Trine University’s Humanities and Communication (HAC) department recently announced
the winners of its Walter Cunningham Writing Contest. This is the sixth year for the
contest, sponsored in conjunction with the Humanities Institute and the Writing Center.
First-, second- and third-place prizes and honorable mentions were awarded in academic,
creative nonfiction, fiction and poetry categories. Authors’ names were removed to
ensure fairness in judging and the entries were ranked by a panel of judges from across
Below is a list of the winners in each category, along with a description of their
work. To read the full submissions, visit the HAC department’s online literary journal
First place -- Elyse Buehrer, an Angola junior majoring in music.
Her submission is “Ambiguous Americans: Cultural Identity in Argentina and the United
States.” In this paper, Buehrer examines what it means to be an American through a
comparison of the cultural identities of Argentineans with those of citizens of the
Second place -- Deepal Mistry, an Elkhart graduate student studying engineering management.
His essay “How the Unmotivated Can Become Leaders” discusses the importance of “recognizing
unmotivated individuals or unused talent” in the workplace and suggests the unmotivated
worker is an untapped resource in many organizations that can be developed into an
Third place -- Madison Fain, a Connersville freshman majoring in chemical engineering; Mariah Fenimore, a Rushville freshman majoring in civil engineering; Jake Shelley, a Brownsburg freshman majoring in civil engineering; Brennon Furnas, a Plainfield sophomore majoring in design engineering technology; Sam Loga, a Tawas City, Mich., freshman majoring in design engineering technology and Kallie Willits, an Auburn sophomore majoring in professional writing and English studies.
Written as the final group project for technical communication, “Get Fit Trine: Proposal
to Increase the Amount of Physical Activity and Increase Physical Education for Trine
Students” encourages “physical activity through physical and mental weekly group challenges
that allow students to learn how to properly exercise and have fun while doing it.
The program specifically targets nonathletes and those students who do not describe
themselves as active, but is open to all students.”
Honorable mention -- Luke Fimreite, a McCordsville junior majoring in business administration.
Using the concept of framing, Fimreite explains why the political satire Jon Stewart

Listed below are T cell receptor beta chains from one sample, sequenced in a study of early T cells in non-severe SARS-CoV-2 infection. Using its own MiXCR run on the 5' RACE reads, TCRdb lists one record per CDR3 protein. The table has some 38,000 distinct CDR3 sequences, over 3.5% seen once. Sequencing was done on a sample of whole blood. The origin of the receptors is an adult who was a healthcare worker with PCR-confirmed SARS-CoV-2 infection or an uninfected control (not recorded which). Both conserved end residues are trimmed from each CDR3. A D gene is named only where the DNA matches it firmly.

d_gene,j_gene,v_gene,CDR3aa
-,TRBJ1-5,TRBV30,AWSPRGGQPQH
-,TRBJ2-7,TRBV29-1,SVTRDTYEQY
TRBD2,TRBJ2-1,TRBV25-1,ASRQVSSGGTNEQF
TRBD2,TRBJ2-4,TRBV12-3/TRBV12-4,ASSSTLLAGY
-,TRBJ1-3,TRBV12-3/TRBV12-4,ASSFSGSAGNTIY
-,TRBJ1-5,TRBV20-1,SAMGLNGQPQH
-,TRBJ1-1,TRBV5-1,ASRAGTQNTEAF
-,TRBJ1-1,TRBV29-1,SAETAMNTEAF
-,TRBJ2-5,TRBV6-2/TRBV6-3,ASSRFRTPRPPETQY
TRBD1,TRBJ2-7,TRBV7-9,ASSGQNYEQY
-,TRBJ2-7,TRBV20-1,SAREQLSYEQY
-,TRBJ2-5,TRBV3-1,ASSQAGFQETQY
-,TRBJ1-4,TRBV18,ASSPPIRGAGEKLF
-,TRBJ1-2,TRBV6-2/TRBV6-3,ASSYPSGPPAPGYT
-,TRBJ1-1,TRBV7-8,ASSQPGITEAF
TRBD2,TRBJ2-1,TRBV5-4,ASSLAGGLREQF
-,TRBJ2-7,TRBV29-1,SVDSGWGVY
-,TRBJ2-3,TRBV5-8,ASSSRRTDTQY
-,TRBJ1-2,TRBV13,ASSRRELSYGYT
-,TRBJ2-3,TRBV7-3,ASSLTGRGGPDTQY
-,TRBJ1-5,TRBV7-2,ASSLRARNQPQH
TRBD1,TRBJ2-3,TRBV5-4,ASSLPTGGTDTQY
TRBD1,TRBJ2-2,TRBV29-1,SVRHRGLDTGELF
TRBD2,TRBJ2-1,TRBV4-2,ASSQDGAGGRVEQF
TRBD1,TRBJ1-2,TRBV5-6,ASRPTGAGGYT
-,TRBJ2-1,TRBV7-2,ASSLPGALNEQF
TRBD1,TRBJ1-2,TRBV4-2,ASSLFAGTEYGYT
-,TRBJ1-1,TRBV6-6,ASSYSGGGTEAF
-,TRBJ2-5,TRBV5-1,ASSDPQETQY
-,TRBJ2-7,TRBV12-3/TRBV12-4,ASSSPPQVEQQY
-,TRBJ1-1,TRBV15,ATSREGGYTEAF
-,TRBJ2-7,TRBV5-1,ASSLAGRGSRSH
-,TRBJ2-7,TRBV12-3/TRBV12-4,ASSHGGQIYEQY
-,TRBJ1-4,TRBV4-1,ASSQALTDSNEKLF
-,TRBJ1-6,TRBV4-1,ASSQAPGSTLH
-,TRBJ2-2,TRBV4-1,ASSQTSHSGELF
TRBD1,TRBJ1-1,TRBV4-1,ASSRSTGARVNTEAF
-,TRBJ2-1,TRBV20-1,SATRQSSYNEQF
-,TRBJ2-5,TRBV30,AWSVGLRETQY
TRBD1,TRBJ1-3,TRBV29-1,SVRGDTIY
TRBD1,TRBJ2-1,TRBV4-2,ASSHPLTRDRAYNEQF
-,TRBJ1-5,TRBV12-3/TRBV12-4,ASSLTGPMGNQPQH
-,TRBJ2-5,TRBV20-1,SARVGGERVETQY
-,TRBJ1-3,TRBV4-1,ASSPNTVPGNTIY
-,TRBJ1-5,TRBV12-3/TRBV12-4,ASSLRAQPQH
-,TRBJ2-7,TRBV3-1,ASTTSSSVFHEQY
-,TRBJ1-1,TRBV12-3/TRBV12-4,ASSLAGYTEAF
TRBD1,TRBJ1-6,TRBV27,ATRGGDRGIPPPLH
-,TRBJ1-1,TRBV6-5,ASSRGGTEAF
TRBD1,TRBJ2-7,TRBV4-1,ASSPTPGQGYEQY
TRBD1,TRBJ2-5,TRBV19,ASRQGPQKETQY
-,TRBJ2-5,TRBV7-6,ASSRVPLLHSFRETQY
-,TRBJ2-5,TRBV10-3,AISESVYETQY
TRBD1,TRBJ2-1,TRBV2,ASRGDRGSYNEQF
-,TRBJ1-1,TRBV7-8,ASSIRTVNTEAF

presents on The Daily Show appeals to young viewers in his essay “Frame Analysis of
a Persuasive Artifact: Jon Stewart.”
Honorable mention -- Tyler Marx, a Waterville, Ohio, junior majoring in social studies education.
In his paper “The Eternal Dispute: Constitutional Interpretation,” Marx outlines the
historical significance of the U.S. Constitution and the major conflicts that have
arisen because of differences in its interpretation.
First place -- Jayden Lilly, a Butler sophomore majoring in sports management.
In “This Old Faded Ball” a young man reflects on a strange Christmas gift from his
father and the lessons he learned because of it.
First place -- August Buehrer, an Angola sophomore majoring in music.
In her piece “The Webspinner,” two doctors disagree about the way to reach the silent
and mysterious Camille.
Second place -- Nicole Walters, a Sunbury, Ohio, junior majoring in chemical engineering.
In “The Lady of the Wood,” Grandfather shares the story of the Lady as he sits by
First place -- Megan Miller, an Angola freshman majoring in music.
Her delightful poem “Wonderland” playfully welcomes the reader to enter a world of
wonder and whimsy.
Second place -- August Buehrer
In “The Sound of Rain,” the sound of falling rain is heard through the author’s skillful
use of rhythm, meter and rhyme.
Third place -- Christopher Hull, a Columbus junior majoring in mechanical engineering.
Through the use of narrative vignettes, “Silence: Bliss or Curse” shows the different
ways that silence affects us.
Honorable mention -- Alison Falls, a Fremont freshman majoring in professional writing and English studies.
“8:00 a.m.” and “The Dropping of a Pebble” are two short poems that explore the beauty
of nature and the power of a solitary droplet.